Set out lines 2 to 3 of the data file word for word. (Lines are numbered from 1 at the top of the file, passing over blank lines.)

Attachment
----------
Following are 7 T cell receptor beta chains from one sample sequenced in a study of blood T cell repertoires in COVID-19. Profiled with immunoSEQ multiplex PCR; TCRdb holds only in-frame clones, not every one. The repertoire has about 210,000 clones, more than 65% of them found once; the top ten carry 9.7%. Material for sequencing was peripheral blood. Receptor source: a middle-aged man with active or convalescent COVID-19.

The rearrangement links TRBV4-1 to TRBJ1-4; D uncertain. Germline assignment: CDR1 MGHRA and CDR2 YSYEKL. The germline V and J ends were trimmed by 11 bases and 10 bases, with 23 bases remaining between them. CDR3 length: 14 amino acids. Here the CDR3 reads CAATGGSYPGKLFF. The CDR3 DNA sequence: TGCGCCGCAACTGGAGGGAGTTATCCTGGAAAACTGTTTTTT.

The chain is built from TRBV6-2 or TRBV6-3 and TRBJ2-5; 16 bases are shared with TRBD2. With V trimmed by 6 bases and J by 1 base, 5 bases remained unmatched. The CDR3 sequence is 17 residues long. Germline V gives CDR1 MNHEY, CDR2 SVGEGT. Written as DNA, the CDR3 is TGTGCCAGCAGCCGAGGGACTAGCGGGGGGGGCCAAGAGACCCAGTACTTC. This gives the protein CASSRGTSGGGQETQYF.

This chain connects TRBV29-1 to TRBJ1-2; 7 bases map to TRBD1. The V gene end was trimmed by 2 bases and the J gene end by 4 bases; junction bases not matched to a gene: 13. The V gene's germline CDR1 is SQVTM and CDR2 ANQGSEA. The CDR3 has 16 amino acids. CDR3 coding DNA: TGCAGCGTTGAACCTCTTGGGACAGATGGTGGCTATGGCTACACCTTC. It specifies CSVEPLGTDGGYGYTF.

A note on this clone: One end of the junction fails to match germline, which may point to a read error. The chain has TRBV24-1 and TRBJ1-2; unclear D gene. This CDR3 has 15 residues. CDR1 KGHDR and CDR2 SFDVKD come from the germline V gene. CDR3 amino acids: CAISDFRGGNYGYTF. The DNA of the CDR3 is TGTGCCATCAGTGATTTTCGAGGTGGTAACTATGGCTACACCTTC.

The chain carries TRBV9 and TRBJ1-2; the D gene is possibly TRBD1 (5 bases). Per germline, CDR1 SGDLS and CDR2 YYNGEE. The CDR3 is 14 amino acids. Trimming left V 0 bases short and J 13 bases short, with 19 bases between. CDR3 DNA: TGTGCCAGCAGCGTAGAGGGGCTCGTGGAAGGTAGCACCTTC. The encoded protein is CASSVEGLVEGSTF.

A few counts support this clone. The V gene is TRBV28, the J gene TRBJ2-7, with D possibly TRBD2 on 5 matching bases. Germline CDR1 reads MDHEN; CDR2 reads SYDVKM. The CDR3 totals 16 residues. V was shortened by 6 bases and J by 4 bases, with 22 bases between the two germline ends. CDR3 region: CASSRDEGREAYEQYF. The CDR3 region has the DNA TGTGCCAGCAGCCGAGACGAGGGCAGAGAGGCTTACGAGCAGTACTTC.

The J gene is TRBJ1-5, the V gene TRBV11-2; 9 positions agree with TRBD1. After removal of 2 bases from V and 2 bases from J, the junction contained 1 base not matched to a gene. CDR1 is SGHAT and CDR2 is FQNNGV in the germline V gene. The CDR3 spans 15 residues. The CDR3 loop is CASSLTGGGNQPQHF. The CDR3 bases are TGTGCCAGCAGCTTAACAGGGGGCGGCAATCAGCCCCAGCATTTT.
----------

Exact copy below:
The rearrangement links TRBV4-1 to TRBJ1-4; D uncertain. Germline assignment: CDR1 MGHRA and CDR2 YSYEKL. The germline V and J ends were trimmed by 11 bases and 10 bases, with 23 bases remaining between them. CDR3 length: 14 amino acids. Here the CDR3 reads CAATGGSYPGKLFF. The CDR3 DNA sequence: TGCGCCGCAACTGGAGGGAGTTATCCTGGAAAACTGTTTTTT.

The chain is built from TRBV6-2 or TRBV6-3 and TRBJ2-5; 16 bases are shared with TRBD2. With V trimmed by 6 bases and J by 1 base, 5 bases remained unmatched. The CDR3 sequence is 17 residues long. Germline V gives CDR1 MNHEY, CDR2 SVGEGT. Written as DNA, the CDR3 is TGTGCCAGCAGCCGAGGGACTAGCGGGGGGGGCCAAGAGACCCAGTACTTC. This gives the protein CASSRGTSGGGQETQYF.